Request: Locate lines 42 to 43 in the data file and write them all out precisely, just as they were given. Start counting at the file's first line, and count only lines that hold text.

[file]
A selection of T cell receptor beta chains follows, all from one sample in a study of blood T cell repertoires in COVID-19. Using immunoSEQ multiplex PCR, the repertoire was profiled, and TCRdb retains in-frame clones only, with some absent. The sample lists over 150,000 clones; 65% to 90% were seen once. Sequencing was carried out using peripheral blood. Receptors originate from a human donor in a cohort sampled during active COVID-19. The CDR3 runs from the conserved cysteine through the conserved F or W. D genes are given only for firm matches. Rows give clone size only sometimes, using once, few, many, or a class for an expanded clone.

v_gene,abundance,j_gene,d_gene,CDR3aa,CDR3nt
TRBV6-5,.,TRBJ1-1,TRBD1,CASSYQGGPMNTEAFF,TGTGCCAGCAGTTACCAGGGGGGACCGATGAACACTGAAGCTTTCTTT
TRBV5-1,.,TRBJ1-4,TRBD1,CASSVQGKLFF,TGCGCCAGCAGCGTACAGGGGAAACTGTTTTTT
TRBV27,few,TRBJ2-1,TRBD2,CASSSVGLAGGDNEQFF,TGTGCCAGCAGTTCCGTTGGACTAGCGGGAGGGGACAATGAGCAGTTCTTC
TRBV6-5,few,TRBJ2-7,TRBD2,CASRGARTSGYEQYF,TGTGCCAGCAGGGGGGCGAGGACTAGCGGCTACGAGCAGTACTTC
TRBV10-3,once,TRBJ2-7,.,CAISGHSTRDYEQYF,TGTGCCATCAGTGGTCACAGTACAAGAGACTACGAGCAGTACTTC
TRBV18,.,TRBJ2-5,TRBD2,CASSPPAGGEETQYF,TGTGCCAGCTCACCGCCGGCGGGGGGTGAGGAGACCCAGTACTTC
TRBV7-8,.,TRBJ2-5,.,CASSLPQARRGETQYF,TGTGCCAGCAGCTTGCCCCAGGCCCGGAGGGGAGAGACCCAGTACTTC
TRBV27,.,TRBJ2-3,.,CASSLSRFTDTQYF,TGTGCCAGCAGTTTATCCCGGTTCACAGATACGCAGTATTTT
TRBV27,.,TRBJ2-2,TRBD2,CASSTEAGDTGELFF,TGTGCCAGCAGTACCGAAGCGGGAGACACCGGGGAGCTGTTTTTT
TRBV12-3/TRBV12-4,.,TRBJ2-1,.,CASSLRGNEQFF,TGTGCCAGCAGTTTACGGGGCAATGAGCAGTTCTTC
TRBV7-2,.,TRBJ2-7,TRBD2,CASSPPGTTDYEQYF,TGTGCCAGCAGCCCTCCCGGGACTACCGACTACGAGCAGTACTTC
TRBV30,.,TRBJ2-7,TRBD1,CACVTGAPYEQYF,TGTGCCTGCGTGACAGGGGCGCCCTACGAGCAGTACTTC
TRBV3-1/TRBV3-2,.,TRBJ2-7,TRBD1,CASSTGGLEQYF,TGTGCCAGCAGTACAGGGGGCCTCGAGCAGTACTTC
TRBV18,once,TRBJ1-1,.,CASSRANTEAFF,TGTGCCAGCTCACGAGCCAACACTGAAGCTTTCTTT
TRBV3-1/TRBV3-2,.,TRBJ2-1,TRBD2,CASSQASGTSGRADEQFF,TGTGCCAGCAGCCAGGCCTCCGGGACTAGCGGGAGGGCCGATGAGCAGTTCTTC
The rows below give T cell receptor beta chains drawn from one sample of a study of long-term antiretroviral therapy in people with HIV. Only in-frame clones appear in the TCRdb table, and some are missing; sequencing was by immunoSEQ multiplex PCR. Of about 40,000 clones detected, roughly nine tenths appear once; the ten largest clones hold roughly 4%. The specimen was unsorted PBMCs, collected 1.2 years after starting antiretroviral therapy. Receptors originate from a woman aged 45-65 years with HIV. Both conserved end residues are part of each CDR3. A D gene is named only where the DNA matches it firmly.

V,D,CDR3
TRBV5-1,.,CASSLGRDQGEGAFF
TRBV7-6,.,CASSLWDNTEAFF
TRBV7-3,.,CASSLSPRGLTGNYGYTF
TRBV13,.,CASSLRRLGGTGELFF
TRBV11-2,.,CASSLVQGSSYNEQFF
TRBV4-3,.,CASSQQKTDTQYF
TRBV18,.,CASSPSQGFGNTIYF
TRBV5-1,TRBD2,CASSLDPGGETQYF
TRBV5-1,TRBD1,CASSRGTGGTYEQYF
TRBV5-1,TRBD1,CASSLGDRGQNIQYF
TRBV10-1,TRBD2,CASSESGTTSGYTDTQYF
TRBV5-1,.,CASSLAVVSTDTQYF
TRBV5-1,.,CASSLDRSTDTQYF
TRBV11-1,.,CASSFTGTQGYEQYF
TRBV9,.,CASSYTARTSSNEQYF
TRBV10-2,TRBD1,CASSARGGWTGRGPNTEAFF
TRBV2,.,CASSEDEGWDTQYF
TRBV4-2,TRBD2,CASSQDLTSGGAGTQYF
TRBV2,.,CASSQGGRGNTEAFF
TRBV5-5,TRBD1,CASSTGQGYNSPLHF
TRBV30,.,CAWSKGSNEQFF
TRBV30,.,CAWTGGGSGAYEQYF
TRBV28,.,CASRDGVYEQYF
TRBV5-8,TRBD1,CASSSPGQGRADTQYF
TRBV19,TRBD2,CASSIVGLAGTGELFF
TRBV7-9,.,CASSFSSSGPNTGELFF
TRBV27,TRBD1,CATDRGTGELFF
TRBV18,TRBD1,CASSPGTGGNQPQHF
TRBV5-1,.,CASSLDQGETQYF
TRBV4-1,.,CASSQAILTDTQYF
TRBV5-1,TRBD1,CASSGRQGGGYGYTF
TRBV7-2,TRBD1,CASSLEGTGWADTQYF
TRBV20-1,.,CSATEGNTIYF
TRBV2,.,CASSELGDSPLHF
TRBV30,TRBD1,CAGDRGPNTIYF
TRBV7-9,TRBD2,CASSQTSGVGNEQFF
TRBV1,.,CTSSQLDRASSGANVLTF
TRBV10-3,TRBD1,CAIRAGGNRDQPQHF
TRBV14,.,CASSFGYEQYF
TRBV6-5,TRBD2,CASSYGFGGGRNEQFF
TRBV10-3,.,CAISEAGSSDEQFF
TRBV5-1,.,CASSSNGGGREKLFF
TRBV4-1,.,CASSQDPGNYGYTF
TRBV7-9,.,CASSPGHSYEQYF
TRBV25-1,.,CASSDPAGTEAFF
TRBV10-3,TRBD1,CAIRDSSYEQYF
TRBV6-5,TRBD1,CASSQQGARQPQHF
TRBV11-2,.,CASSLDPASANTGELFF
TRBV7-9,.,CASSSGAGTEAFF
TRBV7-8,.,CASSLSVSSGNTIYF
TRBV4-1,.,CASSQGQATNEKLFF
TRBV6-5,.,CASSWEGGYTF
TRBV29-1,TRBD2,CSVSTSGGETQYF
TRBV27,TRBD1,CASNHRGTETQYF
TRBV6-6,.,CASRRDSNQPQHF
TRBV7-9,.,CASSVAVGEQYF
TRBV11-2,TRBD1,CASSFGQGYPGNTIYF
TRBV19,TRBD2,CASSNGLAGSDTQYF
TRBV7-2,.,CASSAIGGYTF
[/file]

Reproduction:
TRBV28,.,CASRDGVYEQYF
TRBV5-8,TRBD1,CASSSPGQGRADTQYF